A tiny pit or depression
An enlargement on the end of a bone
A tubelike passageway within a bone
A prominent projection on a bone
A thorn like projection
An interlocking unit between bones
A relatively large process
A small, knob like process
A knoblike process usually larger than a tubercle
articulating bones fastened together by a thin layer of dense connective tissue containing many collagen fibers
joints that have no appreciable movement
bones bound by interosseous ligament; joints is flexible and may be twisted; has bones bound by long connective tissue; ex. tibia and fibula articulation
flat bones are united by a thin layer of connective tissue and are interlocked by a set of bony processes; only of the skull; immovable
a joint formed by the union of a cone-shaped bony process with a bony socket; tooth; synarthrotic joint
articulating bones connected by hyaline cartilage or fibrocartilage
joints that are slightly movable
occurs where articular surfaces of the bones are united by hyaline cartilage that may and usually disappears as a result of bone growth; synarthrotic joint; joint between the first rib and the manubrium
articular surfaces of bones are covered by hyaline cartilage and the bones are connected by a pad of fibrocartilage; amphiarthrotic joint; ______ pubis
joints that are movable
articulating ends of bones surrounded by a joint capsule; articular bone ends covered by hyaline cartilage and separated by synovial fluid; diarthrotic
covers articular ends of bones in a synovial joint resists wear and minimizes friction when it compresses as the joint moves
part of synovial joint; strengthened by ligaments and holds bones together; has two separate layers being the outer fibrous layer and the synovial membrane
secretes synovial fluid and lines the inner layer of a joint capsule
it moistens, provides nutrients, and lubricates the articular surfaces
fluid-filled sacs that contain synovial fluid and most are located between the skin and underlying bony prominences; cushion and aid movements of tendons over body parts
also known as a spheroidal joint; the globular head of a bone fits into the cup-shaped cavity of another bone; permits a wide variety of movements (multi axial)
ball and socket joint
Where are ball and socket joints located?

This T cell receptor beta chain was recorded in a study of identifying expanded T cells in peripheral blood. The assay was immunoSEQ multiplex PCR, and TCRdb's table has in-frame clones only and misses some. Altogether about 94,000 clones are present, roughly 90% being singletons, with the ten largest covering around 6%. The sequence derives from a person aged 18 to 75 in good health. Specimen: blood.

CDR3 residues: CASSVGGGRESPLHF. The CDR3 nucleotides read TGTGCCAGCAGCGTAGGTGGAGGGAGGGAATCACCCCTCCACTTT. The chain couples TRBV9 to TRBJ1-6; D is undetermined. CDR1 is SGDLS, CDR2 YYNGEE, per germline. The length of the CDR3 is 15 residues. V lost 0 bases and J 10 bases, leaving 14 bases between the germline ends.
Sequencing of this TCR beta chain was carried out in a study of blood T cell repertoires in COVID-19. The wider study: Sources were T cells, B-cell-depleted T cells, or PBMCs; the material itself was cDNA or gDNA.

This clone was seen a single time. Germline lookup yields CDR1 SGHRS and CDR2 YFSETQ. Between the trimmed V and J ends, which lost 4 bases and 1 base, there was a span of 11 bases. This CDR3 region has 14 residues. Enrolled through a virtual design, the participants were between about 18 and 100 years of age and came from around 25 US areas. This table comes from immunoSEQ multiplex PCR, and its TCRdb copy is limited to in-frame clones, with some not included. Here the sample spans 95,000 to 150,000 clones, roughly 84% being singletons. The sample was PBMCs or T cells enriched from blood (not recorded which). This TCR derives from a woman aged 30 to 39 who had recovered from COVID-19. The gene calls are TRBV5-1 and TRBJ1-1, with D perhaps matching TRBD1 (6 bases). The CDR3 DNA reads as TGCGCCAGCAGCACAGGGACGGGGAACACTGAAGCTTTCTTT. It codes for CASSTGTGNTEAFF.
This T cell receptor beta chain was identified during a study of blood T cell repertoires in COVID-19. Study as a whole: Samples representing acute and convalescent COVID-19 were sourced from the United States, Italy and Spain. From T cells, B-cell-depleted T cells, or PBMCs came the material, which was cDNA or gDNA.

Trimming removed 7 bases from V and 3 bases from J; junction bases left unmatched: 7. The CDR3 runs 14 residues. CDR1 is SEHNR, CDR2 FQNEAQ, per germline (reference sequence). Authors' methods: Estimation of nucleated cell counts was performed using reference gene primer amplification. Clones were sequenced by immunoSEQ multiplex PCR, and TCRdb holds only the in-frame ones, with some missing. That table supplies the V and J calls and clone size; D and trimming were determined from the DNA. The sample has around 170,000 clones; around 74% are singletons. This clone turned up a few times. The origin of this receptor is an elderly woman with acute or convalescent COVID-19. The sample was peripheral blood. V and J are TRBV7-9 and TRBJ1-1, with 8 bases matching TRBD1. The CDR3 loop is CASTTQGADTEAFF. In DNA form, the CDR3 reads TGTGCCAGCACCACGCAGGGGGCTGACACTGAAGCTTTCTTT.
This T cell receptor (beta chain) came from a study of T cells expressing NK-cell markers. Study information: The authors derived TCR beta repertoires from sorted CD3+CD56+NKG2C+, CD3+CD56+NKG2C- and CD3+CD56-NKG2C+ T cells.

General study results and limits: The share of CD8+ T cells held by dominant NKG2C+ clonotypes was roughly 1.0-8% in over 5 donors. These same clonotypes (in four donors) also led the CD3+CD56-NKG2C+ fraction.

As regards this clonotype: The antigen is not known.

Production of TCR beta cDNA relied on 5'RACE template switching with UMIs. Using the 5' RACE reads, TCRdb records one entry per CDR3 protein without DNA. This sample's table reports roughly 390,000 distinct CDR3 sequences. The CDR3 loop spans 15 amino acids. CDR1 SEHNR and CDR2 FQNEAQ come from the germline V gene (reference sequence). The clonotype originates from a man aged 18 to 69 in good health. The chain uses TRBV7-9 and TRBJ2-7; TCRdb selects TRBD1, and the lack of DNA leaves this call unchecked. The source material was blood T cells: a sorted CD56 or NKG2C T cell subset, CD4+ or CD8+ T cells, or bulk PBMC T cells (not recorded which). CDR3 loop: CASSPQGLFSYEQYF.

hip and shoulder
also known as the ellipsoidal joint; it consists of a ovoid condyle of one bone fitting into the elliptical cavity of another bone; it permits movement in two planes (biaxial)
Where are condylar joints located?
Metacarpals and phalanges
also known as gliding joints; articulating surfaces are nearly flat or slightly curved (non axial); slide back and forth
Where are plane joints located?
wrist and ankle bones
convex surface of one bone articulates with concave surface of another; uniaxial
Where are hinge joints located?
elbow and joints of phalanges
cylindrical surface of one bone articulates with ring of bone and ligament; uniaxial and rotation
Where is a pivot joint located?
Vertebrae & radius/ulna
articulating surfaces have both concave and convex regions; surface of one bone fits the complementary surface of another; biaxial
Where are saddle joints located?
between carpal and metacarpal of thumb
bending parts of a joint so that the angle between them decreases and the parts come closer together (bending the knee)
moving parts at a joint so that the angle between them increases and the parts move farther apart (straightening the knee)
movement at the ankle that brings the foot closer to the shin (rocking back on one's heels)
movement at the ankle that brings the foot farther from the shin (walking or standing on tipped-toes)
moving a part away from the midline (lifting the upper limb horizontally to form a right angle with the side of body) or from the axial line of the limb (spreading the fingers or toes)
moving a part towards the midline (returning the upper limb from the horizontal position to the side of the body) or toward the axial line of the limb (moving the fingers or toes closer together)
moving a part around an axis (twisting head from side to side)
internal; the turning of a limb on its longitudinal axis so its anterior surface moves toward the midline
external; turning of a limb on its longitudinal axis away from the midline
rotation of the forearm so the palm is upward or facing anteriorly (in anatomical position)
rotation of the forearm so the palm is downward or facing posteriorly (in anatomical position)
turning the foot so the plantar surface faces laterally
turning the foot so the plantar surface faces medially
moving a part forward (thrusting the head forward)
moving a part backwards (pulling the head backwards)
raising a part (shrugging the shoulders)